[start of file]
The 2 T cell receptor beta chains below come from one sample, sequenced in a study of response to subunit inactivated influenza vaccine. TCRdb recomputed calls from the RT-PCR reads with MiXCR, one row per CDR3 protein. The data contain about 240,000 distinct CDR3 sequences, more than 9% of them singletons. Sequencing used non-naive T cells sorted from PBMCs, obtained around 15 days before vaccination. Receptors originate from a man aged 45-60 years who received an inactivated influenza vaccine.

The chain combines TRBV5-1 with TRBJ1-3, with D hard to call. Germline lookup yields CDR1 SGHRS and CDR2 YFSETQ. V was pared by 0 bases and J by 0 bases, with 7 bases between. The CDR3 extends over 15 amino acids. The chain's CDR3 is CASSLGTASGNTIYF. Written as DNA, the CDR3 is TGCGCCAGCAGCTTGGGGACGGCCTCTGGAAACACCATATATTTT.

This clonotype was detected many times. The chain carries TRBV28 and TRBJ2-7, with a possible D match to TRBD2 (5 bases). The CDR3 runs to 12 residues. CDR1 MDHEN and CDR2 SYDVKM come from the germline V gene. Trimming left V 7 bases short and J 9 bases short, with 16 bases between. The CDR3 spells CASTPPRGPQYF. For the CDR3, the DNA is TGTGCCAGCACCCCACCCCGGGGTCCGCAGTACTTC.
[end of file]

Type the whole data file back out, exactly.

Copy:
The 2 T cell receptor beta chains below come from one sample, sequenced in a study of response to subunit inactivated influenza vaccine. TCRdb recomputed calls from the RT-PCR reads with MiXCR, one row per CDR3 protein. The data contain about 240,000 distinct CDR3 sequences, more than 9% of them singletons. Sequencing used non-naive T cells sorted from PBMCs, obtained around 15 days before vaccination. Receptors originate from a man aged 45-60 years who received an inactivated influenza vaccine.

The chain combines TRBV5-1 with TRBJ1-3, with D hard to call. Germline lookup yields CDR1 SGHRS and CDR2 YFSETQ. V was pared by 0 bases and J by 0 bases, with 7 bases between. The CDR3 extends over 15 amino acids. The chain's CDR3 is CASSLGTASGNTIYF. Written as DNA, the CDR3 is TGCGCCAGCAGCTTGGGGACGGCCTCTGGAAACACCATATATTTT.

This clonotype was detected many times. The chain carries TRBV28 and TRBJ2-7, with a possible D match to TRBD2 (5 bases). The CDR3 runs to 12 residues. CDR1 MDHEN and CDR2 SYDVKM come from the germline V gene. Trimming left V 7 bases short and J 9 bases short, with 16 bases between. The CDR3 spells CASTPPRGPQYF. For the CDR3, the DNA is TGTGCCAGCACCCCACCCCGGGGTCCGCAGTACTTC.